Still, some of us just want to jump directly to the final product, and live with the limitations until the batteries get better. We can't expect everyone to want the same thing. So, ideally there should be all of these different alternatives available. Since GM is already doing the serial hybrid Volt, who is doing the pure BEV? For many of us, the answer was Tesla, now maybe it's Miles? That's a bit of a letdown, to say the least.

    In a way, the serial hybrid is both the best of both worlds and the worst of both worlds.

    It's the best in that you can drive on battery power alone, at least for a while, and yet you don't have to stop and wait for hours to recharge. Long trips are no longer out of reach.

    But it's also the worse in that you still have to stop and put in gasoline, AND you also have to plug it in. Even though you can drive on battery power, you still have to worry about tuneups, sparkplugs, air filters, oil changes, oil filters, exhaust pipes, mufflers, catalytic convertors, oxygen sensors, starter motors, fanbelts, valve adjustments, timing belt replacements, fuel pumps, water pumps, radiator flushes (to be fair, the Tesla probably needs these also), EGR valves, etc. Wow that's a long list!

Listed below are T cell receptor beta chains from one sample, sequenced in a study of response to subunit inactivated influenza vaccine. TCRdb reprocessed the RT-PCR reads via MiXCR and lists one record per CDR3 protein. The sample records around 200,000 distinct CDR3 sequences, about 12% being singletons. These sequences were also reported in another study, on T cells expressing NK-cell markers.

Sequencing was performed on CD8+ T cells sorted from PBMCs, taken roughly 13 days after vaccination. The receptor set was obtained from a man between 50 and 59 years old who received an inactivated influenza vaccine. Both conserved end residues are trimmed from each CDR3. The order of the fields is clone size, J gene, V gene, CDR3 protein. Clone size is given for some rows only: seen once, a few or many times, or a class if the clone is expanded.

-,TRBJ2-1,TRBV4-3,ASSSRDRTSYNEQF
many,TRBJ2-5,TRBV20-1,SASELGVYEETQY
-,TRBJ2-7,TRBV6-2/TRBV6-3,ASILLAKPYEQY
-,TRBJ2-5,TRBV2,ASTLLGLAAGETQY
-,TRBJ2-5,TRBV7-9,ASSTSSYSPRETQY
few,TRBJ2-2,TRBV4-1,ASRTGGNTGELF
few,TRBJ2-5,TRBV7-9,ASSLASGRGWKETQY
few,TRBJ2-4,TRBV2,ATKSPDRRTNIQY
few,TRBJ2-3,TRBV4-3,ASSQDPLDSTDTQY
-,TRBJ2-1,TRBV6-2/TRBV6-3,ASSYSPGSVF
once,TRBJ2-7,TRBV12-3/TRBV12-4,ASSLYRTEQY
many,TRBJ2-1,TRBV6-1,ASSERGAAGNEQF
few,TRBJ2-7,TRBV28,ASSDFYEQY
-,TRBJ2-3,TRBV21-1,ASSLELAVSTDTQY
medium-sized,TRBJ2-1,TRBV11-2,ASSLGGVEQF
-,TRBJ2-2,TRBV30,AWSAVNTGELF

One of the major attractions of BEVs is that you can get rid of all that stuff!

    Maybe Tesla will offer the Whitestar in two versions, pure BEV and serial hybrid, but that would take a lot of extra development work, in what is already a pretty big program. I'm keep liking the idea of an optional range extender trailer better and better.
     
  5. DDB

    DDB Member

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    So much for keeping everything in-house. We can assume they won't develop the ICE from scratch. That sort of defeats the purpose of re-developing a battery then too, doesn't it? Especially if they only need a 40 mile range like the Volt? If that is truly the intent, they mise well merge now in some sort of joint venture while their stock is high and can make a buck.

    Relying on Miles is indeed a letdown, because the next to follow is ZAP. My point here is that I want to see competition from the best in the BEV industry and I see that quickly dissolving.
     
  6. Tesla2Go

    Tesla2Go Member

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    Why give the Volt only a 40 mile range though? It seems the plan is to more or less force you to use the range extender on a daily basis....do they have plans to offer the Volt with more battery range? In that case would the extra battery package have an inflated price?.............
     
  7. tonybelding

    tonybelding Active Member